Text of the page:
Smoke rises after airstrikes on the rebel-held al-Sakhour neighborhood of Aleppo, Syria, April 29, 2016. REUTERS/Abdalrhman Ismail

UPDATE: 7:56 a.m. EDT — Russia said Sunday that it was in talks with Syria to include Aleppo in the regions where fighting could be stopped, Reuters reported citing Russian media. Fighting had continued in Aleppo despite the Syrian army declaring a “regime of calm” late Friday, applicable to some regions in the country.

The reports from Russia cited General Sergei Kuralenko, the head of Russia's ceasefire monitoring centre in Syria, who said: “At present, there is an active negotiation process taking place to establish a regime of calm also in Aleppo province.”

Original story:

The United States is working on initiatives to end the escalating violence and bloodshed in the war-torn Syria, according to media reports late Saturday. The news comes amid days of deadly bombardments in the city of Aleppo, which has witnessed the worst fighting in the 5-year-old conflict that has killed more than 270,000 people and displaced millions.

The U.S. government reportedly wants Russia to put pressure on the Syrian government to stop "indiscriminate aerial attacks" in Aleppo, where more than 200 people died in the last week of April. U.S. Secretary of State John Kerry made several calls over the past two days to the United Nations Special Envoy for Syria, Staffan de Mistura, and Riad Hijab, chief coordinator of High Negotiations Committee, the main opposition bloc in Syria, to end the violence.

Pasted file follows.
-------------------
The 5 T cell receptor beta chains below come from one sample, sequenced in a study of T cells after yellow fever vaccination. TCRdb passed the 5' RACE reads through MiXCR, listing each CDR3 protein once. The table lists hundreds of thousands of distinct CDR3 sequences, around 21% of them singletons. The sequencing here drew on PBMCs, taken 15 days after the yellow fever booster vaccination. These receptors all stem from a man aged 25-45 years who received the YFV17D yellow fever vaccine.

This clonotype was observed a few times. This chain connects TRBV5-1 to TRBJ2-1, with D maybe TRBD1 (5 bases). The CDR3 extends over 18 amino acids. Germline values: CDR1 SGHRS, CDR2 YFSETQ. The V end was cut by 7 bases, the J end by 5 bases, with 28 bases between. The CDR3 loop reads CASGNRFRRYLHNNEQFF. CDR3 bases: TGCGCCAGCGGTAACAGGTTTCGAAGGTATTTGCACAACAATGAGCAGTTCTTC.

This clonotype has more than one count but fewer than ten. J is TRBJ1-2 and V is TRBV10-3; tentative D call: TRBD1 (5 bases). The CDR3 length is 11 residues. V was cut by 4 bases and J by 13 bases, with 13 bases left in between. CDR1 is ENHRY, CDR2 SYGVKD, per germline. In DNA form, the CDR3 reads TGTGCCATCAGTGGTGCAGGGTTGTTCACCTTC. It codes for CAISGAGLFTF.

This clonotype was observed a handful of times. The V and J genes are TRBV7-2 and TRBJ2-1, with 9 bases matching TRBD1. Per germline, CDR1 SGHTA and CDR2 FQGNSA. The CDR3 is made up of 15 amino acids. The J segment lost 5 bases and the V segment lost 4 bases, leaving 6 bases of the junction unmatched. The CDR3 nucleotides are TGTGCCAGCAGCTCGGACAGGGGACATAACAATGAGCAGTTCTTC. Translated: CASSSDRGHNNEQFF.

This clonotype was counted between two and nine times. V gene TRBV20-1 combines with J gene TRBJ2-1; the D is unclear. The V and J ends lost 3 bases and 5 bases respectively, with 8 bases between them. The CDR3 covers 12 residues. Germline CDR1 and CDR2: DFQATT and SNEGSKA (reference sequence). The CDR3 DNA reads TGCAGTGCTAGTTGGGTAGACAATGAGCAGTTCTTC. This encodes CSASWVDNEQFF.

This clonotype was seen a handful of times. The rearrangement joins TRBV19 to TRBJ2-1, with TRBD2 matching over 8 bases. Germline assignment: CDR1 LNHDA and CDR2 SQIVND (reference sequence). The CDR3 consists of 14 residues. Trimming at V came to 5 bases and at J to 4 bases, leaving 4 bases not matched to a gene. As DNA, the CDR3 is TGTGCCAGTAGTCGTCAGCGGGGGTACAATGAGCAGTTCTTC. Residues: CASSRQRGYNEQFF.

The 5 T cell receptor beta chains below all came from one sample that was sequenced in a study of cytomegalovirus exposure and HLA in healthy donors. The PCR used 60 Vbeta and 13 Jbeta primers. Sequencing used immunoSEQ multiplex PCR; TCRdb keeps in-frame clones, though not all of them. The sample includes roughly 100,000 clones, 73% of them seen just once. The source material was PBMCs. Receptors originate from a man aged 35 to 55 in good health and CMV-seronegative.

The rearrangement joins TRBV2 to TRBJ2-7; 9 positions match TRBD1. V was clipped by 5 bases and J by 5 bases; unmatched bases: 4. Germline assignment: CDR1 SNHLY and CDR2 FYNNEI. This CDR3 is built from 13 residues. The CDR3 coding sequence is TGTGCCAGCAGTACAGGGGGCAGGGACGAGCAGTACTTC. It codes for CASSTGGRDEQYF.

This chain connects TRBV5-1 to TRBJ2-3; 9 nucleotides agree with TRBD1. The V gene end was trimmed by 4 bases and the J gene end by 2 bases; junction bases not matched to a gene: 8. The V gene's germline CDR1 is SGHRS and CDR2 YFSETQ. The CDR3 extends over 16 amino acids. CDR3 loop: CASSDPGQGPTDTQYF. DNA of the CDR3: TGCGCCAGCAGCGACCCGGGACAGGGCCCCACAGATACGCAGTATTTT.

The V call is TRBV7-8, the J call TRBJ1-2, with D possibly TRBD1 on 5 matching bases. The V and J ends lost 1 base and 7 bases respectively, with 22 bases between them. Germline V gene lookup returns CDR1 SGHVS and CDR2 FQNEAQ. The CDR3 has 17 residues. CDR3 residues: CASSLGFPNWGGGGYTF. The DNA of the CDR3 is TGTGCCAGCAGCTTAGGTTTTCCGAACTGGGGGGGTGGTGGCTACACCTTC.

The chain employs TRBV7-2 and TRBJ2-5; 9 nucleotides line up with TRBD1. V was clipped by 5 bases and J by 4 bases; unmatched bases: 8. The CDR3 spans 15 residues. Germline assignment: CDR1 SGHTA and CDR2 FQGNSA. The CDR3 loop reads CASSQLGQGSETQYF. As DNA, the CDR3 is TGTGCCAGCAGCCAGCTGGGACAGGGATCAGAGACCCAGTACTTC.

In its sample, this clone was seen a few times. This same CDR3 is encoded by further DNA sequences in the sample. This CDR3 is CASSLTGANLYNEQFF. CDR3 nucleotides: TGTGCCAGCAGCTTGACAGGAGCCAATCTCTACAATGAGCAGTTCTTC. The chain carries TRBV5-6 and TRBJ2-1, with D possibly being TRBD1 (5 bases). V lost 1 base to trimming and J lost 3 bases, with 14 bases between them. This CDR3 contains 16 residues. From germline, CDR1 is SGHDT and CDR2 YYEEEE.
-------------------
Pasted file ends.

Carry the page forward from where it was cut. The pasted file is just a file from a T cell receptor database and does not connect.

Kerry expressed "deep concern" about Aleppo during the calls to de Mistura and Hijab, U.S. State Department spokesman John Kirby said Saturday. "The secretary made clear that ending the violence in Aleppo and returning ultimately to a durable, nationwide cessation is a top priority."

The surge in fighting in Aleppo has led to the collapse of a two-month ceasefire which was brokered by the U.S. and Russia. Moscow has said the airstrikes on Aleppo target terrorist groups.

However, during the calls, Kerry dismissed the Russian claim that the Aleppo strikes were targeting the Al-Nusra Front, a jihadist group not party to the ceasefire. A new round of U.N.-backed peace talks is set to start on May 10 in Geneva, according to BBC.

"The secretary made clear that we urged Russia to take steps to stop regime violations, especially its indiscriminate aerial attacks in Aleppo," Kirby said. "The Assad regime continues to escalate the conflict by predominantly targeting innocent civilians and parties to the cessation of hostilities — not Nusra, as the regime falsely claims. Such attacks are direct violations of the cessation and must stop immediately."

Russia entered the conflict at the end of September 2015 when it began airstrikes, but faced criticism from Western officials who claimed that the Kremlin targeted opposition groups to help longtime ally Syrian President Bashar Assad remain in power.